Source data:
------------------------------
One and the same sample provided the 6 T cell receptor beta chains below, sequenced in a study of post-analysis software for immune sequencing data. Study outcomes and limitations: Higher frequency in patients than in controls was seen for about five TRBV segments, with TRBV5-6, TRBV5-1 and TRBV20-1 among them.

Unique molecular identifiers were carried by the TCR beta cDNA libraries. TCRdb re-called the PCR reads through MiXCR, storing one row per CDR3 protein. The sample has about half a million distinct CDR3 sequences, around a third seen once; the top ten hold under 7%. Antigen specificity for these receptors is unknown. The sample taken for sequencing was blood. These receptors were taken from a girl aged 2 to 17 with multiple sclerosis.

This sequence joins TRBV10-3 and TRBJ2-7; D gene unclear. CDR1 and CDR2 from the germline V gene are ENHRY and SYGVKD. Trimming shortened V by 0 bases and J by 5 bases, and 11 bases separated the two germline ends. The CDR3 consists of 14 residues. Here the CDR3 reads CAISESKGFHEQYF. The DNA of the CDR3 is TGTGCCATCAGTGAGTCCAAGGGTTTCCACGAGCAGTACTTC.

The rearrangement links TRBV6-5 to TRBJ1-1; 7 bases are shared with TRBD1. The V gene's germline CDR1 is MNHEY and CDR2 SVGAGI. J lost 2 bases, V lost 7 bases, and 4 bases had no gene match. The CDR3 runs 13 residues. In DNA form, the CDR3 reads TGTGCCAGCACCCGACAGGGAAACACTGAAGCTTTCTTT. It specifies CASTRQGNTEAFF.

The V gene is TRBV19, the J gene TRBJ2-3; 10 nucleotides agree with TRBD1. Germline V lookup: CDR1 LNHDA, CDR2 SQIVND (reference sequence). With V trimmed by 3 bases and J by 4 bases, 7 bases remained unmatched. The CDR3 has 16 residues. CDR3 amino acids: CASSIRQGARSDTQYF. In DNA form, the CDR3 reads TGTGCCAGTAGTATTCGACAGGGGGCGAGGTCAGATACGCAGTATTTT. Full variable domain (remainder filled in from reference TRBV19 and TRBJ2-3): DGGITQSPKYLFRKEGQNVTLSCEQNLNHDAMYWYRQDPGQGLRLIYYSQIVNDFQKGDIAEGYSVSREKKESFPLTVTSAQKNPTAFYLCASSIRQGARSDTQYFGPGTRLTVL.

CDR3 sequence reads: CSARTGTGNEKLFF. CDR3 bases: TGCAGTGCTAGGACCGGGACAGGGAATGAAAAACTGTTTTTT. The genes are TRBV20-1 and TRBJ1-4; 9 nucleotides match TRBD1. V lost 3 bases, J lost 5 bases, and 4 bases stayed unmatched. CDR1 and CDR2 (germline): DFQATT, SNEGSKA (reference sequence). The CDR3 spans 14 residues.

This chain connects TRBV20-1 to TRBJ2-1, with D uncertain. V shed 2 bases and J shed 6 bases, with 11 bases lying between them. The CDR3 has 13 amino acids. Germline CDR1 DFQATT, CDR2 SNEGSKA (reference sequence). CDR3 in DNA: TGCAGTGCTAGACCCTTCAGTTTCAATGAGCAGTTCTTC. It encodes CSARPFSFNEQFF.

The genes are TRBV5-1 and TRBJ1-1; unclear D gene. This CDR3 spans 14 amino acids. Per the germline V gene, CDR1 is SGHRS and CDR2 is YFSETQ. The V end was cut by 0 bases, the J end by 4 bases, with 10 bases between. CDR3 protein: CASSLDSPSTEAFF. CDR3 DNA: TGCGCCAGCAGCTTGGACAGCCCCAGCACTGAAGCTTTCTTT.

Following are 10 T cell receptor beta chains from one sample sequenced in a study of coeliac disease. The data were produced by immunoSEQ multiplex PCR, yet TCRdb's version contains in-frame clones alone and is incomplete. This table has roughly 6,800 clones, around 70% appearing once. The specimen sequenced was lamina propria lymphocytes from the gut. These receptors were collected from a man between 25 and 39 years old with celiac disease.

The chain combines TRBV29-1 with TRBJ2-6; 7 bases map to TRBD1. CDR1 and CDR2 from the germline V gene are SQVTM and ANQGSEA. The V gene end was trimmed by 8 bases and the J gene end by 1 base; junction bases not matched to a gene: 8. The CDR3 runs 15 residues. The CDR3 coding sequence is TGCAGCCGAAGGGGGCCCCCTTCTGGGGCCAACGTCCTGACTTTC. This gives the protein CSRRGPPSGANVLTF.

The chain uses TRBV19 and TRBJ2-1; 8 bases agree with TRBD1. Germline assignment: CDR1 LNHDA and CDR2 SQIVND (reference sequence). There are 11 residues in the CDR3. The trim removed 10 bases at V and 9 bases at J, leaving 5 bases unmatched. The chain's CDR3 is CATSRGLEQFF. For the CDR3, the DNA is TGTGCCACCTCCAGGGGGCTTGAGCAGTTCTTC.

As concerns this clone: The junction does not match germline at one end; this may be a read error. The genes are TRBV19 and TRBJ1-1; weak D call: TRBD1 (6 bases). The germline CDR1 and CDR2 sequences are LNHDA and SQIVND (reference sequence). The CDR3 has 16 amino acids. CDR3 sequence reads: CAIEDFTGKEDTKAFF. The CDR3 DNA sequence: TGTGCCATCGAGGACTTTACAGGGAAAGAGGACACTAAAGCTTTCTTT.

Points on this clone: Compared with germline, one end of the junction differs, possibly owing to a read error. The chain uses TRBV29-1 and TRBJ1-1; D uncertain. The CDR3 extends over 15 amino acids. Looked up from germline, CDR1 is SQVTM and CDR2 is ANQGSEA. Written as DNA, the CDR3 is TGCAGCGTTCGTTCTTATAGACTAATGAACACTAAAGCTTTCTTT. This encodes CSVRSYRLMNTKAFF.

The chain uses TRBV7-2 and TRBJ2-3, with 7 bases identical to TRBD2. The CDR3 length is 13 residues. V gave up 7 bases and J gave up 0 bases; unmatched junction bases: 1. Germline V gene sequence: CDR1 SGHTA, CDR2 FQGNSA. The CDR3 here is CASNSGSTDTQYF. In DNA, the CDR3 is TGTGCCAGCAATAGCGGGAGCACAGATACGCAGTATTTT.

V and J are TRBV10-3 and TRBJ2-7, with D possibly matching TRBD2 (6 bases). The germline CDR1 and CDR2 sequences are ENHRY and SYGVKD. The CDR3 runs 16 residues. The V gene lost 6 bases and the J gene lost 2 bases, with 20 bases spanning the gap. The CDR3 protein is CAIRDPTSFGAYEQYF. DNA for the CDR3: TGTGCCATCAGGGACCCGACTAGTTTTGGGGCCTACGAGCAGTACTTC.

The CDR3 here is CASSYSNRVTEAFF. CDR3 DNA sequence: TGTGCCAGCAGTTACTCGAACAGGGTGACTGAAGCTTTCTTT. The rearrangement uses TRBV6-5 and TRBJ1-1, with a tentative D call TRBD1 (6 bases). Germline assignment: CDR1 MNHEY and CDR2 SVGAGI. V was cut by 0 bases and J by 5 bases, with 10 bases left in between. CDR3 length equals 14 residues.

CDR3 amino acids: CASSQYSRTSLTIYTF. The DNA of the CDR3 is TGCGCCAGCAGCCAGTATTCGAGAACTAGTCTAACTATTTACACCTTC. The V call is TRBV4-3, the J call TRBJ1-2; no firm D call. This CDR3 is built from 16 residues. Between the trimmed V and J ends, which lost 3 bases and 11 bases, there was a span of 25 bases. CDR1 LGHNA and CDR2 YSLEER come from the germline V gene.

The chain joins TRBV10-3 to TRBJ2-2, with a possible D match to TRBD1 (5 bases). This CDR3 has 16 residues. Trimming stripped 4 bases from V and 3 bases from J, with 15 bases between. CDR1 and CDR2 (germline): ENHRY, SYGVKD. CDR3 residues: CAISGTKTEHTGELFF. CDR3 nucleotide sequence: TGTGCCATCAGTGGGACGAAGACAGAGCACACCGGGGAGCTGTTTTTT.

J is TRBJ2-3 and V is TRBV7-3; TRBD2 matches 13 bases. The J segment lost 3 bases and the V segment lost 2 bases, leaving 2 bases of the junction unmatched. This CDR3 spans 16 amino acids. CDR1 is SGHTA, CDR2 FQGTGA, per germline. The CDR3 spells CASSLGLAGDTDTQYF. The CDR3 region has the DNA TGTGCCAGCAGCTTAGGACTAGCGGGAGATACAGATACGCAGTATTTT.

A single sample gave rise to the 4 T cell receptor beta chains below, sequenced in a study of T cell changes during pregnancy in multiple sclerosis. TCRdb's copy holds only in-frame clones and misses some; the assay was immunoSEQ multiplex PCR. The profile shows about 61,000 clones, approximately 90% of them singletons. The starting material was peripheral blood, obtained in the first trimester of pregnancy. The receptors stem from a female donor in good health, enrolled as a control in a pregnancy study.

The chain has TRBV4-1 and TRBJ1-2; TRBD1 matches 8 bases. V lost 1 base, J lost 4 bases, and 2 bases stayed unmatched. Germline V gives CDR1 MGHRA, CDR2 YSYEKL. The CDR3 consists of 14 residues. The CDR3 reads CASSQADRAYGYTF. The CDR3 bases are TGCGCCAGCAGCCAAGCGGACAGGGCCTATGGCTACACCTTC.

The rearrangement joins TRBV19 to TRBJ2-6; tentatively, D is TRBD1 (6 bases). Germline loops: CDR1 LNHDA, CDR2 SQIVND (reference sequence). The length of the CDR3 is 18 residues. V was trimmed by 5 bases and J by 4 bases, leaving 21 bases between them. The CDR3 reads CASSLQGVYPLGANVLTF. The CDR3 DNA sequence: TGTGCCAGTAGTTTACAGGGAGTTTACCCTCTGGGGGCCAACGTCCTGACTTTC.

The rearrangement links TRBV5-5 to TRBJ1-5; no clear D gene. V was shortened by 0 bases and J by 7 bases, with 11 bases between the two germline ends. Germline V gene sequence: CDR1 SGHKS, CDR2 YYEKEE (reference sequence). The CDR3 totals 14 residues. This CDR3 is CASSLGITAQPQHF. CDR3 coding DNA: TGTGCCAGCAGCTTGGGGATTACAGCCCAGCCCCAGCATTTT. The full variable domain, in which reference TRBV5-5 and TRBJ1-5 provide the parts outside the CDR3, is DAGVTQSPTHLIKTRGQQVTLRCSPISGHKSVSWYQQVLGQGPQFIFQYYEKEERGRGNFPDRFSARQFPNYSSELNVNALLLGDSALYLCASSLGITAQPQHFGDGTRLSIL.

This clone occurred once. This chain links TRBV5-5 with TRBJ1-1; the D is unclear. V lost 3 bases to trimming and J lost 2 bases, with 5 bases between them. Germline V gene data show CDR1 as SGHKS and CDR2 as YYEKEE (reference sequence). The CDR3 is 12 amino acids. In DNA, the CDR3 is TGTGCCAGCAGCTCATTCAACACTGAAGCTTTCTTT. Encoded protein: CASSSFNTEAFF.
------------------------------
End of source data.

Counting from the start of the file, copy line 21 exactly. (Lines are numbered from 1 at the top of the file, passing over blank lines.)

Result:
The chain has TRBV4-1 and TRBJ1-2; TRBD1 matches 8 bases. V lost 1 base, J lost 4 bases, and 2 bases stayed unmatched. Germline V gives CDR1 MGHRA, CDR2 YSYEKL. The CDR3 consists of 14 residues. The CDR3 reads CASSQADRAYGYTF. The CDR3 bases are TGCGCCAGCAGCCAAGCGGACAGGGCCTATGGCTACACCTTC.